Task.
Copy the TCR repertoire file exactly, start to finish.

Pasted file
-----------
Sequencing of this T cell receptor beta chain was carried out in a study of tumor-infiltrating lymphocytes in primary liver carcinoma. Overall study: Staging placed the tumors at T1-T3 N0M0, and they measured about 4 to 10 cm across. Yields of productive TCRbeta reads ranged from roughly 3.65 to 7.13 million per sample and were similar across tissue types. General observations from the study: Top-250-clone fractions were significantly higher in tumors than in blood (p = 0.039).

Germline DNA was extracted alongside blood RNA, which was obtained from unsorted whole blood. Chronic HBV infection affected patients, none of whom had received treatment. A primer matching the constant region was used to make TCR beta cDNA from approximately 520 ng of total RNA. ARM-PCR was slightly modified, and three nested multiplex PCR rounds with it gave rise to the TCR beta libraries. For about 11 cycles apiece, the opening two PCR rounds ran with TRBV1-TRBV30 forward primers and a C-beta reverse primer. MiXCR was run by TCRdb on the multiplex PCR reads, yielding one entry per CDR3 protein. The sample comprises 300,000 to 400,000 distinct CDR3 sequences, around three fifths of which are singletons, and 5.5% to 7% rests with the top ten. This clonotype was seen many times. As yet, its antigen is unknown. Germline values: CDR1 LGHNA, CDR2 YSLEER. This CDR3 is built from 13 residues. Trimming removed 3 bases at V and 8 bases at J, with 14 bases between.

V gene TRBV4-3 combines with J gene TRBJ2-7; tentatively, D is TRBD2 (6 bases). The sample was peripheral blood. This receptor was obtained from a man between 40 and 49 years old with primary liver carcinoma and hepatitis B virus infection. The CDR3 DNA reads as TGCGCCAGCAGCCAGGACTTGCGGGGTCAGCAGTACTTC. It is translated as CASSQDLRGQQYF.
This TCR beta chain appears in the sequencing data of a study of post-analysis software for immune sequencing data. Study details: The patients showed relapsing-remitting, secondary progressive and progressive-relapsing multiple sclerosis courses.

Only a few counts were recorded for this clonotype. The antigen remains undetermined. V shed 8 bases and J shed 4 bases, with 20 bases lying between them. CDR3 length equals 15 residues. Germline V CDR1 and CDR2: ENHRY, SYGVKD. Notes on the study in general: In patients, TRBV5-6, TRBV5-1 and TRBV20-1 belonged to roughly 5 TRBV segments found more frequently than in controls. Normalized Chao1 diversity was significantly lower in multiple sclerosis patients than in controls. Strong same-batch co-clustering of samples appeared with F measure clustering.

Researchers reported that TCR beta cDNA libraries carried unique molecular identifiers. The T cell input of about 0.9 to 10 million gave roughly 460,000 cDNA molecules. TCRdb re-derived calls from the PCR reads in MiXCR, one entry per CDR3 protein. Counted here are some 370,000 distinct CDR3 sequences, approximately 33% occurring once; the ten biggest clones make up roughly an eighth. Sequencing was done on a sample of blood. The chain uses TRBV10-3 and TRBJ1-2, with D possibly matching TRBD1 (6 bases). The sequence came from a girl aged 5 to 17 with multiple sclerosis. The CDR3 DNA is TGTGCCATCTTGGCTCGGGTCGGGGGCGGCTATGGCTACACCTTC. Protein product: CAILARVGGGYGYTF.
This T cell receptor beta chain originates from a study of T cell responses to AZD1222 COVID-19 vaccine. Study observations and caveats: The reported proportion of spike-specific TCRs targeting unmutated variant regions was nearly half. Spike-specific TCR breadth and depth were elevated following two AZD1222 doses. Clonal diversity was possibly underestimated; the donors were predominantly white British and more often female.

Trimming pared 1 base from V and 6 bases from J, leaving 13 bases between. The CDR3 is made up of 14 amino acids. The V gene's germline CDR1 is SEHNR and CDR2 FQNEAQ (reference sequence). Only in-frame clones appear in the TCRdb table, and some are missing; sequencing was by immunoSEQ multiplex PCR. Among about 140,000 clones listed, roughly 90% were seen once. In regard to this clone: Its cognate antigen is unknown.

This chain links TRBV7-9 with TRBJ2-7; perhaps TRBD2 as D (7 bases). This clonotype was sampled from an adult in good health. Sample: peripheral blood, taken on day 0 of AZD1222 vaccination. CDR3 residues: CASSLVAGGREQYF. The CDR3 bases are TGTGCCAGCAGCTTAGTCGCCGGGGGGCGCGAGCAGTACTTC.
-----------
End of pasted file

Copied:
Sequencing of this T cell receptor beta chain was carried out in a study of tumor-infiltrating lymphocytes in primary liver carcinoma. Overall study: Staging placed the tumors at T1-T3 N0M0, and they measured about 4 to 10 cm across. Yields of productive TCRbeta reads ranged from roughly 3.65 to 7.13 million per sample and were similar across tissue types. General observations from the study: Top-250-clone fractions were significantly higher in tumors than in blood (p = 0.039).

Germline DNA was extracted alongside blood RNA, which was obtained from unsorted whole blood. Chronic HBV infection affected patients, none of whom had received treatment. A primer matching the constant region was used to make TCR beta cDNA from approximately 520 ng of total RNA. ARM-PCR was slightly modified, and three nested multiplex PCR rounds with it gave rise to the TCR beta libraries. For about 11 cycles apiece, the opening two PCR rounds ran with TRBV1-TRBV30 forward primers and a C-beta reverse primer. MiXCR was run by TCRdb on the multiplex PCR reads, yielding one entry per CDR3 protein. The sample comprises 300,000 to 400,000 distinct CDR3 sequences, around three fifths of which are singletons, and 5.5% to 7% rests with the top ten. This clonotype was seen many times. As yet, its antigen is unknown. Germline values: CDR1 LGHNA, CDR2 YSLEER. This CDR3 is built from 13 residues. Trimming removed 3 bases at V and 8 bases at J, with 14 bases between.

V gene TRBV4-3 combines with J gene TRBJ2-7; tentatively, D is TRBD2 (6 bases). The sample was peripheral blood. This receptor was obtained from a man between 40 and 49 years old with primary liver carcinoma and hepatitis B virus infection. The CDR3 DNA reads as TGCGCCAGCAGCCAGGACTTGCGGGGTCAGCAGTACTTC. It is translated as CASSQDLRGQQYF.
This TCR beta chain appears in the sequencing data of a study of post-analysis software for immune sequencing data. Study details: The patients showed relapsing-remitting, secondary progressive and progressive-relapsing multiple sclerosis courses.

Only a few counts were recorded for this clonotype. The antigen remains undetermined. V shed 8 bases and J shed 4 bases, with 20 bases lying between them. CDR3 length equals 15 residues. Germline V CDR1 and CDR2: ENHRY, SYGVKD. Notes on the study in general: In patients, TRBV5-6, TRBV5-1 and TRBV20-1 belonged to roughly 5 TRBV segments found more frequently than in controls. Normalized Chao1 diversity was significantly lower in multiple sclerosis patients than in controls. Strong same-batch co-clustering of samples appeared with F measure clustering.

Researchers reported that TCR beta cDNA libraries carried unique molecular identifiers. The T cell input of about 0.9 to 10 million gave roughly 460,000 cDNA molecules. TCRdb re-derived calls from the PCR reads in MiXCR, one entry per CDR3 protein. Counted here are some 370,000 distinct CDR3 sequences, approximately 33% occurring once; the ten biggest clones make up roughly an eighth. Sequencing was done on a sample of blood. The chain uses TRBV10-3 and TRBJ1-2, with D possibly matching TRBD1 (6 bases). The sequence came from a girl aged 5 to 17 with multiple sclerosis. The CDR3 DNA is TGTGCCATCTTGGCTCGGGTCGGGGGCGGCTATGGCTACACCTTC. Protein product: CAILARVGGGYGYTF.
This T cell receptor beta chain originates from a study of T cell responses to AZD1222 COVID-19 vaccine. Study observations and caveats: The reported proportion of spike-specific TCRs targeting unmutated variant regions was nearly half. Spike-specific TCR breadth and depth were elevated following two AZD1222 doses. Clonal diversity was possibly underestimated; the donors were predominantly white British and more often female.

Trimming pared 1 base from V and 6 bases from J, leaving 13 bases between. The CDR3 is made up of 14 amino acids. The V gene's germline CDR1 is SEHNR and CDR2 FQNEAQ (reference sequence). Only in-frame clones appear in the TCRdb table, and some are missing; sequencing was by immunoSEQ multiplex PCR. Among about 140,000 clones listed, roughly 90% were seen once. In regard to this clone: Its cognate antigen is unknown.

This chain links TRBV7-9 with TRBJ2-7; perhaps TRBD2 as D (7 bases). This clonotype was sampled from an adult in good health. Sample: peripheral blood, taken on day 0 of AZD1222 vaccination. CDR3 residues: CASSLVAGGREQYF. The CDR3 bases are TGTGCCAGCAGCTTAGTCGCCGGGGGGCGCGAGCAGTACTTC.